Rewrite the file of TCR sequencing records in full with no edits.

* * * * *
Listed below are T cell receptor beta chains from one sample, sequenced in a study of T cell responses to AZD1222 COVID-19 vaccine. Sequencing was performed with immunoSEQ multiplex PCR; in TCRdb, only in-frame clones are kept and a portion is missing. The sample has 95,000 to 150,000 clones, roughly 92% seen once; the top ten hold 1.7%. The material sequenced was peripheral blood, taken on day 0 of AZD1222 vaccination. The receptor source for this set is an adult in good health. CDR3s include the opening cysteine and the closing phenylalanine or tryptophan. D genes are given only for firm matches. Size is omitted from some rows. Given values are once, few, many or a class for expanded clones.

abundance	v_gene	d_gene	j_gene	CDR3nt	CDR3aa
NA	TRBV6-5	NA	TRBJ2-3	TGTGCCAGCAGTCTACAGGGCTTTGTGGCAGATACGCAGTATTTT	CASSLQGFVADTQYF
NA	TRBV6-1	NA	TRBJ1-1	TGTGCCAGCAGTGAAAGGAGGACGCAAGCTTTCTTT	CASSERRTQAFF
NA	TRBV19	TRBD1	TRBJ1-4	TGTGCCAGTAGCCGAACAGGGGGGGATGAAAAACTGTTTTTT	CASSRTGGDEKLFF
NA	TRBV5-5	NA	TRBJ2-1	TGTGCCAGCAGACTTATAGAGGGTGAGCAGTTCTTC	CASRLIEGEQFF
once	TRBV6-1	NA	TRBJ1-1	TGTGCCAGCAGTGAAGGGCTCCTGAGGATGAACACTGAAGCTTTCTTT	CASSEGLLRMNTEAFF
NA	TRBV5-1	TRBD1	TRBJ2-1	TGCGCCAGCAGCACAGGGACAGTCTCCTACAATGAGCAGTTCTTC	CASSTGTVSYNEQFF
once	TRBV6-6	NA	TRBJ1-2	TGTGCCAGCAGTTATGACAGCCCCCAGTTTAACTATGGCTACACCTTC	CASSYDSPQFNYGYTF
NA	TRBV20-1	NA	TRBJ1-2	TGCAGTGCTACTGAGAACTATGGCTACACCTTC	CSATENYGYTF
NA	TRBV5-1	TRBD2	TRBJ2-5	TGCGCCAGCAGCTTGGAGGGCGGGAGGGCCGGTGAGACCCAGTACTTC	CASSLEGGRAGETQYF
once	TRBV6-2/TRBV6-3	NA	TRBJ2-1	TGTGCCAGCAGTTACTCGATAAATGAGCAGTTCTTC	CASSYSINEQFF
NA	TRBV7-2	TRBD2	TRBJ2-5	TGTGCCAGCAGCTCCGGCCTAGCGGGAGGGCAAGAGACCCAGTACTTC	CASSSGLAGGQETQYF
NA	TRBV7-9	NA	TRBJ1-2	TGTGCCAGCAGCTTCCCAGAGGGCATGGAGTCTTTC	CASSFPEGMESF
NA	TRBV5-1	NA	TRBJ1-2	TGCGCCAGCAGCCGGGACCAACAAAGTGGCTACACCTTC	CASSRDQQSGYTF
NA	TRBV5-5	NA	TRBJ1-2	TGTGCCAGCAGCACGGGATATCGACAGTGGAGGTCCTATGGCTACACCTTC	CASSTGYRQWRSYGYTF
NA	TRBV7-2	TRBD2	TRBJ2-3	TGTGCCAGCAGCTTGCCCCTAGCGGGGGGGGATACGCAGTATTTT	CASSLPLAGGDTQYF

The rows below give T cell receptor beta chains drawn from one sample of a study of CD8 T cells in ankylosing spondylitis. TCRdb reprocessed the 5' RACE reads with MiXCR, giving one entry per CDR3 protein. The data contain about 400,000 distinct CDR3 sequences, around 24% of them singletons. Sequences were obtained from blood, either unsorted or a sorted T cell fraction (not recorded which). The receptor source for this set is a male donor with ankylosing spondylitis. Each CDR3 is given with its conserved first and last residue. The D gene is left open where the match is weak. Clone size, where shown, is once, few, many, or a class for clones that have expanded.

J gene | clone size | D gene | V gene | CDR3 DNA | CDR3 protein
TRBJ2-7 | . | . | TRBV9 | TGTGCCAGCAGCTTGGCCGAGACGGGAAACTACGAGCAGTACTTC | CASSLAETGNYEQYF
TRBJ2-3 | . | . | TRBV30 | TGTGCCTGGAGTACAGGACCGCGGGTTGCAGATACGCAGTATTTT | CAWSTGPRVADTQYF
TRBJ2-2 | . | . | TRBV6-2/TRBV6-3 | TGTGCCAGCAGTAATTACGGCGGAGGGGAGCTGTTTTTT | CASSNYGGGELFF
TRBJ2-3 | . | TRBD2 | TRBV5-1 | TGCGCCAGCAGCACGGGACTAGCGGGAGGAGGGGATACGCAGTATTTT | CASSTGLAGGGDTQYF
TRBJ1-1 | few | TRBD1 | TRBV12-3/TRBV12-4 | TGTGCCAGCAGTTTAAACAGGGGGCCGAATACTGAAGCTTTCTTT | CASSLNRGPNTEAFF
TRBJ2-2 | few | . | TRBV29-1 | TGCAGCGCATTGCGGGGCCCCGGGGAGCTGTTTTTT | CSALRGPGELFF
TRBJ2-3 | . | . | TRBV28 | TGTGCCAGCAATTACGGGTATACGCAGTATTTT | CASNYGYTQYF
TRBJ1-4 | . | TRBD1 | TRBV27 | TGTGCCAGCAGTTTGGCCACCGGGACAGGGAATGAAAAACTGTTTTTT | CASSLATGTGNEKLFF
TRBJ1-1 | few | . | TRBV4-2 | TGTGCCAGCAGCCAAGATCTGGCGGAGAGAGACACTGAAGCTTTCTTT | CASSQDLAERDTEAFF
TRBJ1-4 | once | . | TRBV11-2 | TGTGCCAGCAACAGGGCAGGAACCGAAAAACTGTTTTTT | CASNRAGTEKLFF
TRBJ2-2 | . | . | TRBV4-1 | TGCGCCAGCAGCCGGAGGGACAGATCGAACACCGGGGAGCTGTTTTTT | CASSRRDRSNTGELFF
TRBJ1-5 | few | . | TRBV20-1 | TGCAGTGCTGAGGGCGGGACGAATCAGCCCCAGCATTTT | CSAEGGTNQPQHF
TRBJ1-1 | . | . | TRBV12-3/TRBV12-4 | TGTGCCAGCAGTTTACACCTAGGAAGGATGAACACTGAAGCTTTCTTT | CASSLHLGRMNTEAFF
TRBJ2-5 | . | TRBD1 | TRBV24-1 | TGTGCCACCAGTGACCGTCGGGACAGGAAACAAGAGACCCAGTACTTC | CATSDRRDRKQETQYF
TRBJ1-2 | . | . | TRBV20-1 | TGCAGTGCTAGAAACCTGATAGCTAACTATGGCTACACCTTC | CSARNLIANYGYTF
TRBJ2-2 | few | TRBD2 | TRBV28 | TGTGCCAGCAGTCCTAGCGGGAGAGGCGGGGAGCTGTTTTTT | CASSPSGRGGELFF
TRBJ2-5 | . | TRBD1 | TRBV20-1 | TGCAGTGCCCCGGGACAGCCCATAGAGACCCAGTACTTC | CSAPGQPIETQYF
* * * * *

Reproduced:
Listed below are T cell receptor beta chains from one sample, sequenced in a study of T cell responses to AZD1222 COVID-19 vaccine. Sequencing was performed with immunoSEQ multiplex PCR; in TCRdb, only in-frame clones are kept and a portion is missing. The sample has 95,000 to 150,000 clones, roughly 92% seen once; the top ten hold 1.7%. The material sequenced was peripheral blood, taken on day 0 of AZD1222 vaccination. The receptor source for this set is an adult in good health. CDR3s include the opening cysteine and the closing phenylalanine or tryptophan. D genes are given only for firm matches. Size is omitted from some rows. Given values are once, few, many or a class for expanded clones.

abundance	v_gene	d_gene	j_gene	CDR3nt	CDR3aa
NA	TRBV6-5	NA	TRBJ2-3	TGTGCCAGCAGTCTACAGGGCTTTGTGGCAGATACGCAGTATTTT	CASSLQGFVADTQYF
NA	TRBV6-1	NA	TRBJ1-1	TGTGCCAGCAGTGAAAGGAGGACGCAAGCTTTCTTT	CASSERRTQAFF
NA	TRBV19	TRBD1	TRBJ1-4	TGTGCCAGTAGCCGAACAGGGGGGGATGAAAAACTGTTTTTT	CASSRTGGDEKLFF
NA	TRBV5-5	NA	TRBJ2-1	TGTGCCAGCAGACTTATAGAGGGTGAGCAGTTCTTC	CASRLIEGEQFF
once	TRBV6-1	NA	TRBJ1-1	TGTGCCAGCAGTGAAGGGCTCCTGAGGATGAACACTGAAGCTTTCTTT	CASSEGLLRMNTEAFF
NA	TRBV5-1	TRBD1	TRBJ2-1	TGCGCCAGCAGCACAGGGACAGTCTCCTACAATGAGCAGTTCTTC	CASSTGTVSYNEQFF
once	TRBV6-6	NA	TRBJ1-2	TGTGCCAGCAGTTATGACAGCCCCCAGTTTAACTATGGCTACACCTTC	CASSYDSPQFNYGYTF
NA	TRBV20-1	NA	TRBJ1-2	TGCAGTGCTACTGAGAACTATGGCTACACCTTC	CSATENYGYTF
NA	TRBV5-1	TRBD2	TRBJ2-5	TGCGCCAGCAGCTTGGAGGGCGGGAGGGCCGGTGAGACCCAGTACTTC	CASSLEGGRAGETQYF
once	TRBV6-2/TRBV6-3	NA	TRBJ2-1	TGTGCCAGCAGTTACTCGATAAATGAGCAGTTCTTC	CASSYSINEQFF
NA	TRBV7-2	TRBD2	TRBJ2-5	TGTGCCAGCAGCTCCGGCCTAGCGGGAGGGCAAGAGACCCAGTACTTC	CASSSGLAGGQETQYF
NA	TRBV7-9	NA	TRBJ1-2	TGTGCCAGCAGCTTCCCAGAGGGCATGGAGTCTTTC	CASSFPEGMESF
NA	TRBV5-1	NA	TRBJ1-2	TGCGCCAGCAGCCGGGACCAACAAAGTGGCTACACCTTC	CASSRDQQSGYTF
NA	TRBV5-5	NA	TRBJ1-2	TGTGCCAGCAGCACGGGATATCGACAGTGGAGGTCCTATGGCTACACCTTC	CASSTGYRQWRSYGYTF
NA	TRBV7-2	TRBD2	TRBJ2-3	TGTGCCAGCAGCTTGCCCCTAGCGGGGGGGGATACGCAGTATTTT	CASSLPLAGGDTQYF

The rows below give T cell receptor beta chains drawn from one sample of a study of CD8 T cells in ankylosing spondylitis. TCRdb reprocessed the 5' RACE reads with MiXCR, giving one entry per CDR3 protein. The data contain about 400,000 distinct CDR3 sequences, around 24% of them singletons. Sequences were obtained from blood, either unsorted or a sorted T cell fraction (not recorded which). The receptor source for this set is a male donor with ankylosing spondylitis. Each CDR3 is given with its conserved first and last residue. The D gene is left open where the match is weak. Clone size, where shown, is once, few, many, or a class for clones that have expanded.

J gene | clone size | D gene | V gene | CDR3 DNA | CDR3 protein
TRBJ2-7 | . | . | TRBV9 | TGTGCCAGCAGCTTGGCCGAGACGGGAAACTACGAGCAGTACTTC | CASSLAETGNYEQYF
TRBJ2-3 | . | . | TRBV30 | TGTGCCTGGAGTACAGGACCGCGGGTTGCAGATACGCAGTATTTT | CAWSTGPRVADTQYF
TRBJ2-2 | . | . | TRBV6-2/TRBV6-3 | TGTGCCAGCAGTAATTACGGCGGAGGGGAGCTGTTTTTT | CASSNYGGGELFF
TRBJ2-3 | . | TRBD2 | TRBV5-1 | TGCGCCAGCAGCACGGGACTAGCGGGAGGAGGGGATACGCAGTATTTT | CASSTGLAGGGDTQYF
TRBJ1-1 | few | TRBD1 | TRBV12-3/TRBV12-4 | TGTGCCAGCAGTTTAAACAGGGGGCCGAATACTGAAGCTTTCTTT | CASSLNRGPNTEAFF
TRBJ2-2 | few | . | TRBV29-1 | TGCAGCGCATTGCGGGGCCCCGGGGAGCTGTTTTTT | CSALRGPGELFF
TRBJ2-3 | . | . | TRBV28 | TGTGCCAGCAATTACGGGTATACGCAGTATTTT | CASNYGYTQYF
TRBJ1-4 | . | TRBD1 | TRBV27 | TGTGCCAGCAGTTTGGCCACCGGGACAGGGAATGAAAAACTGTTTTTT | CASSLATGTGNEKLFF
TRBJ1-1 | few | . | TRBV4-2 | TGTGCCAGCAGCCAAGATCTGGCGGAGAGAGACACTGAAGCTTTCTTT | CASSQDLAERDTEAFF
TRBJ1-4 | once | . | TRBV11-2 | TGTGCCAGCAACAGGGCAGGAACCGAAAAACTGTTTTTT | CASNRAGTEKLFF
TRBJ2-2 | . | . | TRBV4-1 | TGCGCCAGCAGCCGGAGGGACAGATCGAACACCGGGGAGCTGTTTTTT | CASSRRDRSNTGELFF
TRBJ1-5 | few | . | TRBV20-1 | TGCAGTGCTGAGGGCGGGACGAATCAGCCCCAGCATTTT | CSAEGGTNQPQHF
TRBJ1-1 | . | . | TRBV12-3/TRBV12-4 | TGTGCCAGCAGTTTACACCTAGGAAGGATGAACACTGAAGCTTTCTTT | CASSLHLGRMNTEAFF
TRBJ2-5 | . | TRBD1 | TRBV24-1 | TGTGCCACCAGTGACCGTCGGGACAGGAAACAAGAGACCCAGTACTTC | CATSDRRDRKQETQYF
TRBJ1-2 | . | . | TRBV20-1 | TGCAGTGCTAGAAACCTGATAGCTAACTATGGCTACACCTTC | CSARNLIANYGYTF
TRBJ2-2 | few | TRBD2 | TRBV28 | TGTGCCAGCAGTCCTAGCGGGAGAGGCGGGGAGCTGTTTTTT | CASSPSGRGGELFF
TRBJ2-5 | . | TRBD1 | TRBV20-1 | TGCAGTGCCCCGGGACAGCCCATAGAGACCCAGTACTTC | CSAPGQPIETQYF